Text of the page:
It seems that the entire planet is engulfed in meteorite frenzy in wake of Russia’s spectacular meteorite collision. Scientists have responded by highlighting the fact that the earth is extremely vulnerable to such events and that there is little or no defence systems in place that are capable of dealing with meteorite collisions.
AS RUSSIAN authorities search for remnants of the space object that startled residents of the Chelyabinsk region, scientists said its shock wave was a loud warning they hoped would inspire action to prevent potential catastrophes.
”When a small piece of rock would fall on the Earth 100 years ago, it could have caused minimal damage and would have stayed largely undetected, but Friday’s accident fully demonstrated how vulnerable the technological civilisation of today has become,” said Vladimir Lipunov, head of the Space Monitoring Laboratory with Moscow State University.
”It is high time Russia should start investing heavily in building an advanced space danger monitoring and warning system and a system capable of destroying such super bombs falling on us,” he said.
Read more: The Age
A further breakthrough in space security comes as scientists scurry to obtain funding to build or complete early warning systems aimed at detecting dangerous meteors before they hit the planet.
The Earth may have survived its close encounters with an asteroid and a meteor Friday, but the episodes focused new attention on gaps in astronomers’ ability to identify smaller space rocks like these capable of inflicting widespread destruction.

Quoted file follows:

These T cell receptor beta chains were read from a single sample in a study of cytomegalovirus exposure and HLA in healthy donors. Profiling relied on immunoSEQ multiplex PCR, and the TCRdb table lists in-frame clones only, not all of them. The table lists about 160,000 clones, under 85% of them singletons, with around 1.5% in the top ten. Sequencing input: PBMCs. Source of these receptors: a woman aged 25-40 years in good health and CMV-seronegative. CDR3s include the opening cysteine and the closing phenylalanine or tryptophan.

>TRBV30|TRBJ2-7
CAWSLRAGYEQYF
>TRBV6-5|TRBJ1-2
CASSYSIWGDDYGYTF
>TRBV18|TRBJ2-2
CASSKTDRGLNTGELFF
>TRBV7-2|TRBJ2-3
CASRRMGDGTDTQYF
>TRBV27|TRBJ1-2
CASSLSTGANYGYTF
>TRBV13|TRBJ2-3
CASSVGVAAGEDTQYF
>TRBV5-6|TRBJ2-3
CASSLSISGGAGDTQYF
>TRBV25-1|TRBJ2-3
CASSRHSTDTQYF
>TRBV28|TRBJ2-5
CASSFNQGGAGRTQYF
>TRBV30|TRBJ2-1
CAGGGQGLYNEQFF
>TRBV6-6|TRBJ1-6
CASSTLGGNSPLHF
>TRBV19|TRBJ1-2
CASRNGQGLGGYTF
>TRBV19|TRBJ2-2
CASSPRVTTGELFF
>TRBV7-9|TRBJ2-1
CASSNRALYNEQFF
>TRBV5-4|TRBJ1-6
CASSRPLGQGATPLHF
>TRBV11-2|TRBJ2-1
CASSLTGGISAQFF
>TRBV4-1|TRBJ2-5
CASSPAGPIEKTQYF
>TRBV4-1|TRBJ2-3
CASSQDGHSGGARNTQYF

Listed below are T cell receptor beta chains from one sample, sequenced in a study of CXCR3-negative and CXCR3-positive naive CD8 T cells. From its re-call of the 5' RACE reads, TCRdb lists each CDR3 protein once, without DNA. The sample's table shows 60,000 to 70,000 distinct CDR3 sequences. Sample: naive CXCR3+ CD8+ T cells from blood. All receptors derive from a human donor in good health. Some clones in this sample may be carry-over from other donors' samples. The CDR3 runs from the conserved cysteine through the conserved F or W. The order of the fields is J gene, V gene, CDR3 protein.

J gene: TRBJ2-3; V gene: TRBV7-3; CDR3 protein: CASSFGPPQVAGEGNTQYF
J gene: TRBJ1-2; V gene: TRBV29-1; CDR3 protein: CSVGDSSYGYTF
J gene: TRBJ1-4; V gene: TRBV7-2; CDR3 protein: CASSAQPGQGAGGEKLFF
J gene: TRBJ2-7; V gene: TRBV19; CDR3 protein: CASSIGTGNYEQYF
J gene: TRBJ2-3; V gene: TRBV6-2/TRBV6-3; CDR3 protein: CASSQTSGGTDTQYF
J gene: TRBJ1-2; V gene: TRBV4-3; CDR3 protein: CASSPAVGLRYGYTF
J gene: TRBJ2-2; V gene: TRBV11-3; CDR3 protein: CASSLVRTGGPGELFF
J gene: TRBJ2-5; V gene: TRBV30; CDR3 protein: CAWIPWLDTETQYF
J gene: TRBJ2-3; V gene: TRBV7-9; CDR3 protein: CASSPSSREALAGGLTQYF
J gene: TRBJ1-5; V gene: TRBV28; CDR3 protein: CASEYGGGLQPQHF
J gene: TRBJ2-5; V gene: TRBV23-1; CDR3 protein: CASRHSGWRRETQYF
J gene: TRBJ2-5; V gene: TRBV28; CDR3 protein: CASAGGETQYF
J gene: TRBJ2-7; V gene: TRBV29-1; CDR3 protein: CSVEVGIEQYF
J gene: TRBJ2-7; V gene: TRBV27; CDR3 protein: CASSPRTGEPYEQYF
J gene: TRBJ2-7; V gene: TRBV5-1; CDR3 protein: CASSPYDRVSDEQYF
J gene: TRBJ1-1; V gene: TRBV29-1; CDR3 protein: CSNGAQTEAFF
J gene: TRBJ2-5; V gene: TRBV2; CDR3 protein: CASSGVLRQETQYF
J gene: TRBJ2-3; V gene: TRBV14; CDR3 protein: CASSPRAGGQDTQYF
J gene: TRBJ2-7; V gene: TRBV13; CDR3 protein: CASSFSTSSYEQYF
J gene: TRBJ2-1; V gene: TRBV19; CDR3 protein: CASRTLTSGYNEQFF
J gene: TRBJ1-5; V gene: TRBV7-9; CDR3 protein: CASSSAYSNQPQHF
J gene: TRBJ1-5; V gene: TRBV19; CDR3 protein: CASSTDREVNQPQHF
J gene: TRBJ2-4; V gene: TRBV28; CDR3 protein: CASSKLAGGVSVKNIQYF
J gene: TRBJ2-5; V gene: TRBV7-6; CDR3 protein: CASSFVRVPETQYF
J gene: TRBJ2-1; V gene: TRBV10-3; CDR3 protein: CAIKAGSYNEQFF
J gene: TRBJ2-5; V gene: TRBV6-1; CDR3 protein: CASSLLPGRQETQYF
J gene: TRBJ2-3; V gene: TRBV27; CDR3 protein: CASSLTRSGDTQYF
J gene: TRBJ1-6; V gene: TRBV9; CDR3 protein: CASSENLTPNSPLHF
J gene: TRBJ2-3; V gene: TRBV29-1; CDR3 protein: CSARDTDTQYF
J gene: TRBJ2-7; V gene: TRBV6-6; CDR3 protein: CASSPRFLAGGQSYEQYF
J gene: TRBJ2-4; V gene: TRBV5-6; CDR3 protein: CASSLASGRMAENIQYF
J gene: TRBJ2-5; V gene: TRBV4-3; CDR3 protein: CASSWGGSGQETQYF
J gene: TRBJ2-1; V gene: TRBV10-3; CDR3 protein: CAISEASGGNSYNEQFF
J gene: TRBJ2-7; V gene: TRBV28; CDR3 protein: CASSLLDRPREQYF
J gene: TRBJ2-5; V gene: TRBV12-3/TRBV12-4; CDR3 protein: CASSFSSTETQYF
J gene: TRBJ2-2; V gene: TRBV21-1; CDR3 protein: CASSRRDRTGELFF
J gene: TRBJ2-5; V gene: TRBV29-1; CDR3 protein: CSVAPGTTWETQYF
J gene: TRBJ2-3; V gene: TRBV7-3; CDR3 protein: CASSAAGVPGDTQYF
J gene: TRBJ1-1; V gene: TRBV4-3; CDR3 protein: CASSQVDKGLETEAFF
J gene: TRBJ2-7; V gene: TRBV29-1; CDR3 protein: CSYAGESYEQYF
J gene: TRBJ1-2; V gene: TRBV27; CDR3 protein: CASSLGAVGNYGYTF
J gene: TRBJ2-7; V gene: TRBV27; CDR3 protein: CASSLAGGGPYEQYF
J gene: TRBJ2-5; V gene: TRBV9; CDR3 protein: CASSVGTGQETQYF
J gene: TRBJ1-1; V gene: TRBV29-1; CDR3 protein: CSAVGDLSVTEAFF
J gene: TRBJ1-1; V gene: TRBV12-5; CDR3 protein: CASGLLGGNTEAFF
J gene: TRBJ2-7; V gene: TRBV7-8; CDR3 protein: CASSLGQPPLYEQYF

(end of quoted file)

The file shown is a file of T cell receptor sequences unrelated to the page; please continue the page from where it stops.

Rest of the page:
Efforts to better identify those threats are underway, including a new space telescope from a Silicon Valley foundation, and a coordinated telescope system in Hawaii.
“We’re carrying out the most ambitious interplanetary space mission ever. We’re building a space telescope, we’re going to find them and track them so we have decades of notice before another one of these hits,” says Ed Lu, a former shuttle and International Space Station astronaut who heads the B612 Foundation. If it is able to raise $450 million, the scientists plan to launch a meteor-mapping satellite in 2017 or 2018.
Meanwhile, a team at the University of Hawaii is working on ATLAS: The Asteroid Terrestrial-Impact Last Alert System, with the aid of a $5 million grant from NASA. Using eight small telescopes, the asteroid detection system would scan the sky twice a night looking for objects moving through space. The plan is to have the system operational by the end of 2015. They predict their system could offer a one-week warning for a 50-yard diameter asteroid, or “city killer,” and three weeks for a 150-yard-diameter “county killer.”
Read more: USA Today